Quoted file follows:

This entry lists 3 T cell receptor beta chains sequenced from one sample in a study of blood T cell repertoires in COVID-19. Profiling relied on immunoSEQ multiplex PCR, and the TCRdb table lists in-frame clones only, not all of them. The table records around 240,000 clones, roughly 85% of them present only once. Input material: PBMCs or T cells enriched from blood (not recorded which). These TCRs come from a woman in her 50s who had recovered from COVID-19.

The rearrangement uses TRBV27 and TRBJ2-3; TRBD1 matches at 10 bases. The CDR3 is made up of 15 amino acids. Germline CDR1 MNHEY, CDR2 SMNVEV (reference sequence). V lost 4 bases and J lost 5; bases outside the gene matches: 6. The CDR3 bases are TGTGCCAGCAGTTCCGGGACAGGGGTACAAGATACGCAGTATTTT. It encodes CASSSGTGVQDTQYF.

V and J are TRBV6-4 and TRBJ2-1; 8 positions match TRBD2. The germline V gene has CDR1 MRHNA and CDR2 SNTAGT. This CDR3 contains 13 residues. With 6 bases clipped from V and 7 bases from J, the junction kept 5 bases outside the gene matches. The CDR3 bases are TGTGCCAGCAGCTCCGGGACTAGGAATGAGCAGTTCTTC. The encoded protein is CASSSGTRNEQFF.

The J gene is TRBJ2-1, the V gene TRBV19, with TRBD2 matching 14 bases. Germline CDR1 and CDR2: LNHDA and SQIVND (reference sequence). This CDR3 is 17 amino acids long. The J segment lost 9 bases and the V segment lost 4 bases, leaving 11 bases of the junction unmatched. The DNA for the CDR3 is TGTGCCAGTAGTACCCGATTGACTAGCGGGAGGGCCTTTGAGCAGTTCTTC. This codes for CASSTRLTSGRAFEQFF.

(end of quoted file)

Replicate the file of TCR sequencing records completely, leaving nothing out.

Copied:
This entry lists 3 T cell receptor beta chains sequenced from one sample in a study of blood T cell repertoires in COVID-19. Profiling relied on immunoSEQ multiplex PCR, and the TCRdb table lists in-frame clones only, not all of them. The table records around 240,000 clones, roughly 85% of them present only once. Input material: PBMCs or T cells enriched from blood (not recorded which). These TCRs come from a woman in her 50s who had recovered from COVID-19.

The rearrangement uses TRBV27 and TRBJ2-3; TRBD1 matches at 10 bases. The CDR3 is made up of 15 amino acids. Germline CDR1 MNHEY, CDR2 SMNVEV (reference sequence). V lost 4 bases and J lost 5; bases outside the gene matches: 6. The CDR3 bases are TGTGCCAGCAGTTCCGGGACAGGGGTACAAGATACGCAGTATTTT. It encodes CASSSGTGVQDTQYF.

V and J are TRBV6-4 and TRBJ2-1; 8 positions match TRBD2. The germline V gene has CDR1 MRHNA and CDR2 SNTAGT. This CDR3 contains 13 residues. With 6 bases clipped from V and 7 bases from J, the junction kept 5 bases outside the gene matches. The CDR3 bases are TGTGCCAGCAGCTCCGGGACTAGGAATGAGCAGTTCTTC. The encoded protein is CASSSGTRNEQFF.

The J gene is TRBJ2-1, the V gene TRBV19, with TRBD2 matching 14 bases. Germline CDR1 and CDR2: LNHDA and SQIVND (reference sequence). This CDR3 is 17 amino acids long. The J segment lost 9 bases and the V segment lost 4 bases, leaving 11 bases of the junction unmatched. The DNA for the CDR3 is TGTGCCAGTAGTACCCGATTGACTAGCGGGAGGGCCTTTGAGCAGTTCTTC. This codes for CASSTRLTSGRAFEQFF.